The Substance of Fire
The title of the play is a metaphor for integrity.
When Jon Robin Baitz’s play, The Substance of Fire, opened at Playwrights Horizons in 1991, the central performance of Ron Rifkin as Isaac Geldhart, the head of a privately owned publishing company holding on to his integrity by publishing elitist books read by a handful of people, seemed so remarkable that he won three major acting awards. However, in 2014 willfully running one’s company into bankruptcy by continuing to publish books no one wants to read, particularly in the currently shrinking book industry, does not seem so admirable. Now the burning question is whether electronic books will destroy print altogether. While Rifkin showed the complicated man under the gruff exterior, Australian star John Noble making his Off Broadway debut has made Geldhart simply an arrogant bully who won’t listen to reason. Despite Trip Cullman’s elegant revival of The Substance of Fire for The Second Stage, the play appears to have become a period piece and to have dated badly as progress may have made its point moot.
The first act takes place in 1987 in the conference room of Kreeger/Geldhart Publishers, a small independently owned firm that Isaac inherited from his father-in-law. For his spring list, Eastern European-born Isaac, obsessed with the Holocaust, plans to publish Louis Fuchold’s six volumes on Nazi medical experiments and not much else, after years of publishing books with a very small readership. His oldest son Aaron, with an MBA from the Wharton School of Economics, has recently been brought on as Vice President and chief financial officer. Aware that the firm is on the verge of bankruptcy, he has acquired the ironically titled Rising Tide, a sexually frank contemporary novel that has best seller written all over it. Isaac thinks the book is trash and is adamant about not adding it to their list. However, the firm has not had a best seller in seven years and this book will keep them solvent for the time being.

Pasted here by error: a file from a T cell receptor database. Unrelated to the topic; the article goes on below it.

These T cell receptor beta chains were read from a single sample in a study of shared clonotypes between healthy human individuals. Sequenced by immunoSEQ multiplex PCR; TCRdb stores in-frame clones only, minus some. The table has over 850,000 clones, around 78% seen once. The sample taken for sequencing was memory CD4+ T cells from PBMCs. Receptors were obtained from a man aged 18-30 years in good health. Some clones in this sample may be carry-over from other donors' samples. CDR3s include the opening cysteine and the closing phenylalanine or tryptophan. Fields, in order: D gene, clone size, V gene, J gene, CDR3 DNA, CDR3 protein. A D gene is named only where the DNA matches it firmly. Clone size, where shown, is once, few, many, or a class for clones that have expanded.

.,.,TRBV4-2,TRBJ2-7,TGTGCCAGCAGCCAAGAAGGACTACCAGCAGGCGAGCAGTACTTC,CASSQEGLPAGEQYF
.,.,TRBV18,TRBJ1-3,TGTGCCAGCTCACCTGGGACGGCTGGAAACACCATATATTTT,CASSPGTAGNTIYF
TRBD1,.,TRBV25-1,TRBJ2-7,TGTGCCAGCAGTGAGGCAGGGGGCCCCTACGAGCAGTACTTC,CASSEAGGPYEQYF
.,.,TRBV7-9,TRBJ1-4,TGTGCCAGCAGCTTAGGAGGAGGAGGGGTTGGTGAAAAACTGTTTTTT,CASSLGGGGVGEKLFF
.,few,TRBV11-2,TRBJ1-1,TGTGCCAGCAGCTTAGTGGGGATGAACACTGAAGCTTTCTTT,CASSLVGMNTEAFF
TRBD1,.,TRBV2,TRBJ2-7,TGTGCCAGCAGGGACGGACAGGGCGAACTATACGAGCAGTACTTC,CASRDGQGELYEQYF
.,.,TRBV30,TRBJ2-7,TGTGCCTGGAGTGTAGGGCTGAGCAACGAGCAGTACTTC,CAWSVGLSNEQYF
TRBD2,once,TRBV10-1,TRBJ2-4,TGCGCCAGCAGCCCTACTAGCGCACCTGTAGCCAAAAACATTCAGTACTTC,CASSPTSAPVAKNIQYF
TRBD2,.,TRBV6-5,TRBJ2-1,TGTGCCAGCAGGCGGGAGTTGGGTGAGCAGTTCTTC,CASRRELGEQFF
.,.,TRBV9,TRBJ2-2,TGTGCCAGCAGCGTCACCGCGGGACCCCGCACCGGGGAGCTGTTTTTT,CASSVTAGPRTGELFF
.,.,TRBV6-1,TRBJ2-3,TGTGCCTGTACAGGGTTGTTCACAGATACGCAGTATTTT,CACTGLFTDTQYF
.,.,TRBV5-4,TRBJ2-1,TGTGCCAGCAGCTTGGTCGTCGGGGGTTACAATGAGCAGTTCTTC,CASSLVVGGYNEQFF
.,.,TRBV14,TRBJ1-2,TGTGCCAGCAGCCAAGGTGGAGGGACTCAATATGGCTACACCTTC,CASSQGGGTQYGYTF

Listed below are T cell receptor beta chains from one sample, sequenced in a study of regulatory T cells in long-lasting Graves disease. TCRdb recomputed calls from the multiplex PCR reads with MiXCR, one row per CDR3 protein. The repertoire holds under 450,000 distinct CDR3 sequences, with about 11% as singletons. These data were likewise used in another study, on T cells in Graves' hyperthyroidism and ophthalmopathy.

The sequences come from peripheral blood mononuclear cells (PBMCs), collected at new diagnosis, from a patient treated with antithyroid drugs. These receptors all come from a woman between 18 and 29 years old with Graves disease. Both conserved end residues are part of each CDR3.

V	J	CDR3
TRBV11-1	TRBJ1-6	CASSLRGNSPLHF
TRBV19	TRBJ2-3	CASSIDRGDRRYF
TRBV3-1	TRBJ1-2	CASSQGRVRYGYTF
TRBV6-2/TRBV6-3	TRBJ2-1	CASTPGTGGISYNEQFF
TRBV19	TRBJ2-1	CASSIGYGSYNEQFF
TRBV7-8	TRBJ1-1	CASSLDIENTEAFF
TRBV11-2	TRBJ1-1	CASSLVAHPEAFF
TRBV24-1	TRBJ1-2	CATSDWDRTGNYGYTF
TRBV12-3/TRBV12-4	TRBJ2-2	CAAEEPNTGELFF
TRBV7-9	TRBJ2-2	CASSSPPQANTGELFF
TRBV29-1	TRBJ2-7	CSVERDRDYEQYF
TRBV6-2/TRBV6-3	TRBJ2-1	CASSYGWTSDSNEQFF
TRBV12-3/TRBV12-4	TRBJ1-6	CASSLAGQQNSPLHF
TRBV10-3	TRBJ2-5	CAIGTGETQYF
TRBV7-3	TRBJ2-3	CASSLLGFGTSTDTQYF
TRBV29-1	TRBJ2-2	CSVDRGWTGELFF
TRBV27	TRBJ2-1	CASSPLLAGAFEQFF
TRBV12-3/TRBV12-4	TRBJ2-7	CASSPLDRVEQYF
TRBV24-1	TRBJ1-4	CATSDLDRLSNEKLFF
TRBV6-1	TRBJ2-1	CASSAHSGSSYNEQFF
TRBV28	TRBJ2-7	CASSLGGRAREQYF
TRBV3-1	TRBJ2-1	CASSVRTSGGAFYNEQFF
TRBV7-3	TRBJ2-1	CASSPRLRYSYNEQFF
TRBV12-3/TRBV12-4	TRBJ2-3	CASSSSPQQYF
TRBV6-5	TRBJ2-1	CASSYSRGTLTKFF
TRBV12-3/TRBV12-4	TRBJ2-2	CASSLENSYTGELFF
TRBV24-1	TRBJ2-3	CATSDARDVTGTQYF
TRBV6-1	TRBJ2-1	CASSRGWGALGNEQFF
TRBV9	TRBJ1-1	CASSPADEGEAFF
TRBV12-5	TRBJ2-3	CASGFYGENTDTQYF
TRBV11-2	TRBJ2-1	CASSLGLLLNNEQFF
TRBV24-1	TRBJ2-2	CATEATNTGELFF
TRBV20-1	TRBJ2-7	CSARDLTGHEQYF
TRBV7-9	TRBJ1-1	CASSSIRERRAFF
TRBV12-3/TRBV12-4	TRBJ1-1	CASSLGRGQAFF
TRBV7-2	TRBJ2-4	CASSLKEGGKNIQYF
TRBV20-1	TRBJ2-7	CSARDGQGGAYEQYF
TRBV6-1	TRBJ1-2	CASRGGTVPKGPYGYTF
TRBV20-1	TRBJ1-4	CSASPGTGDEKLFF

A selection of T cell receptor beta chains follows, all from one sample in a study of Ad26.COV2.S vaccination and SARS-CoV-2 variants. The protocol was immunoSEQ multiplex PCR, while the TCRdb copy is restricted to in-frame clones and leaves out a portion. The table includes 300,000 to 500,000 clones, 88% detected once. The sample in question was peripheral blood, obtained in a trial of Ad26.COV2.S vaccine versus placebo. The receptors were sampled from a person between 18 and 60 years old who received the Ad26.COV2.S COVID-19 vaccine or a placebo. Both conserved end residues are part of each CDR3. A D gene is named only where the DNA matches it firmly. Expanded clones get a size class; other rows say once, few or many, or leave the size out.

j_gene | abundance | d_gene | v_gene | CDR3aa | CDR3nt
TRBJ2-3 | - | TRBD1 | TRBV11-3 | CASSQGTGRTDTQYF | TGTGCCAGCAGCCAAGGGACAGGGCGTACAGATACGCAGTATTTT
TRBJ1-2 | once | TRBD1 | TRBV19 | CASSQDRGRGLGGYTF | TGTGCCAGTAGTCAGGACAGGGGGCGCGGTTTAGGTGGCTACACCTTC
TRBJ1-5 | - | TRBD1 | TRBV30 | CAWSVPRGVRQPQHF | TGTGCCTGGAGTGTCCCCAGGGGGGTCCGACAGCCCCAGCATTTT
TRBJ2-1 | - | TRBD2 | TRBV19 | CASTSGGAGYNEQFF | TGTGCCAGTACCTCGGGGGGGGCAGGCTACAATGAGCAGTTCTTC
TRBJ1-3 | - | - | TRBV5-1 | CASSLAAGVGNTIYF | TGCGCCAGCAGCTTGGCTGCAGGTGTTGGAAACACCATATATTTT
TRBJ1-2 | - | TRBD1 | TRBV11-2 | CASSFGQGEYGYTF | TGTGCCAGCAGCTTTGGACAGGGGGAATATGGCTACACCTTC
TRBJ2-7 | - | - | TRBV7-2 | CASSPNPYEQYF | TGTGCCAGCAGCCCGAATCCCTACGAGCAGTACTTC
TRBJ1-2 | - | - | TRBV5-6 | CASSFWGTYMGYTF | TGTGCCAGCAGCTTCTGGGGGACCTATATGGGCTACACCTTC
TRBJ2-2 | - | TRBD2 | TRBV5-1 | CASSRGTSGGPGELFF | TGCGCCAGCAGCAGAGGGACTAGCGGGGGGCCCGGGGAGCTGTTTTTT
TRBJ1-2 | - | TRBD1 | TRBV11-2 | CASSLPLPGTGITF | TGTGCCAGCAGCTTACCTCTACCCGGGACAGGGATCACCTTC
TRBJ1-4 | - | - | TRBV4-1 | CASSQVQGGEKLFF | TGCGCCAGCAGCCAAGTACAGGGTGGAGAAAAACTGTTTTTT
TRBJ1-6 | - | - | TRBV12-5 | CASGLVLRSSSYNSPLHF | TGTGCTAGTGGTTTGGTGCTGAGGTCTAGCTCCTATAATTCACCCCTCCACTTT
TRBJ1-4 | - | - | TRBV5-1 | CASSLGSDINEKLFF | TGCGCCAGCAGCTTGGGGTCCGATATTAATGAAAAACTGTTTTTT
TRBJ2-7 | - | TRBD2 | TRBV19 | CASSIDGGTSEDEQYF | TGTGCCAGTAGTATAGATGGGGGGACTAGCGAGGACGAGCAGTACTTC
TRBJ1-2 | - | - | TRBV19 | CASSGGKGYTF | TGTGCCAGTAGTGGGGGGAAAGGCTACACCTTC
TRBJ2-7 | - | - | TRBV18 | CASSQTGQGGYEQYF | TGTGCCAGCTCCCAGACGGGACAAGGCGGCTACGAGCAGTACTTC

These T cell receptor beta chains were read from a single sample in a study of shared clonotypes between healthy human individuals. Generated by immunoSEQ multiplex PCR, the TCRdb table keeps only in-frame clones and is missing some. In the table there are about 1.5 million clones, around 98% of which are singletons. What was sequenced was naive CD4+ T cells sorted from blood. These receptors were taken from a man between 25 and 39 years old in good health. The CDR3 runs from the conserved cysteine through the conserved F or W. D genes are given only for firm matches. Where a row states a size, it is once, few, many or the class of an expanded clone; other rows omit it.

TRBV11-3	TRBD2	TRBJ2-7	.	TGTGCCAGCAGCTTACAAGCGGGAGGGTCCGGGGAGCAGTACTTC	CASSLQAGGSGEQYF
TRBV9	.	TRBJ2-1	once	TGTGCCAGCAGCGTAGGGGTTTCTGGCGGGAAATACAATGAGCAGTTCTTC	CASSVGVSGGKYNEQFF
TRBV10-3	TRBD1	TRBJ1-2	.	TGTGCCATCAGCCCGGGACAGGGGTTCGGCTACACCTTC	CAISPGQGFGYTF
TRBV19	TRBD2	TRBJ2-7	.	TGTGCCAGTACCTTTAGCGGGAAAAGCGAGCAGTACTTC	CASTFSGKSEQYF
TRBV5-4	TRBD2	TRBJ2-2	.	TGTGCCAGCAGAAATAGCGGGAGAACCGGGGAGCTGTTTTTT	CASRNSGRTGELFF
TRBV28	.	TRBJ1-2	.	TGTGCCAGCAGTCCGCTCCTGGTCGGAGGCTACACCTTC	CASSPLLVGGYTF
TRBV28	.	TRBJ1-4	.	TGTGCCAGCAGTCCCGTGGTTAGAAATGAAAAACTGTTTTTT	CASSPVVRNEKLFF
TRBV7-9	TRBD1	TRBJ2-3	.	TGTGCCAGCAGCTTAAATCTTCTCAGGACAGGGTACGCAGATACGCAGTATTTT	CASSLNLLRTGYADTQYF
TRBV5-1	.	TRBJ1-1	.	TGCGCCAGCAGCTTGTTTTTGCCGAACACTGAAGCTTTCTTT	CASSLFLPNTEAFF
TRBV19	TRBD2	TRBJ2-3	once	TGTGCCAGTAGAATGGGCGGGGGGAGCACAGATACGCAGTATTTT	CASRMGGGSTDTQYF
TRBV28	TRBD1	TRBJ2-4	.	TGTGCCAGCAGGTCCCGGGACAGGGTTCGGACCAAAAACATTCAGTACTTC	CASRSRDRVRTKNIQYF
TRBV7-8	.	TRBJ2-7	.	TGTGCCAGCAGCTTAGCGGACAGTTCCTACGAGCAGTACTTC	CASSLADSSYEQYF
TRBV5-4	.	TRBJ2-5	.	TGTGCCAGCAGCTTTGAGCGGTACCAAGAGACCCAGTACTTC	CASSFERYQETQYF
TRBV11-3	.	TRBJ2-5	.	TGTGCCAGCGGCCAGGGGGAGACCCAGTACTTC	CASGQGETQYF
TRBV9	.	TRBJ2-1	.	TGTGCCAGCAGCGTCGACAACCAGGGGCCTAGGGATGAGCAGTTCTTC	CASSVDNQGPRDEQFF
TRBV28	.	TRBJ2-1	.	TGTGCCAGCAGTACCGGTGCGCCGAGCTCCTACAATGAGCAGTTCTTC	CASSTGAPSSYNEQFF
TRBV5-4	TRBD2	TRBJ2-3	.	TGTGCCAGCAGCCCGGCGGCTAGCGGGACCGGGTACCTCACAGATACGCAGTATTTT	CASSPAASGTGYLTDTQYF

In order to bring the matter to a head, a meeting has been called of the family shareholders: daughter Sarah, an actress in children’s television, with 15%; oldest son Martin, an associate professor of landscape architecture at Vassar with 25%; and Aaron with 20%, leaving their father as the single largest stockholder with his 40%. While superior and arrogant Isaac expects his other children to fall into line behind him and back him up against Aaron’s demands, it turns out that Martin likes the novel and Sarah just wants everyone to be amicable so that she can get back to Los Angeles. Recalling that the house was started “to publish serious work that was valuable in the larger world,” Isaac begins to panic as he sees himself losing ground on the issues of integrity and literary merits. He begins bullying his children while his real feelings of contempt for them rise to the surface: to him Aaron is just an “accountant,” Martin is only a “gardener’s apprentice,” and Sarah is no better than a “clown for hire for children’s birthday parties.”
The title of the play is a metaphor for integrity. As a last ditch effort to win over his daughter, European-born Isaac denounces America for the crassness of its culture: “Forget your history, forget what you believe in, forget your fire. … Leave your fire at the door.” However, Isaac is not as unassailable as he would have us believe: he is a Holocaust refugee who was not a Holocaust victim and as Sarah points out there is a difference. Martin and Sarah are eventually required to take sides in an internecine battle not of their own choosing.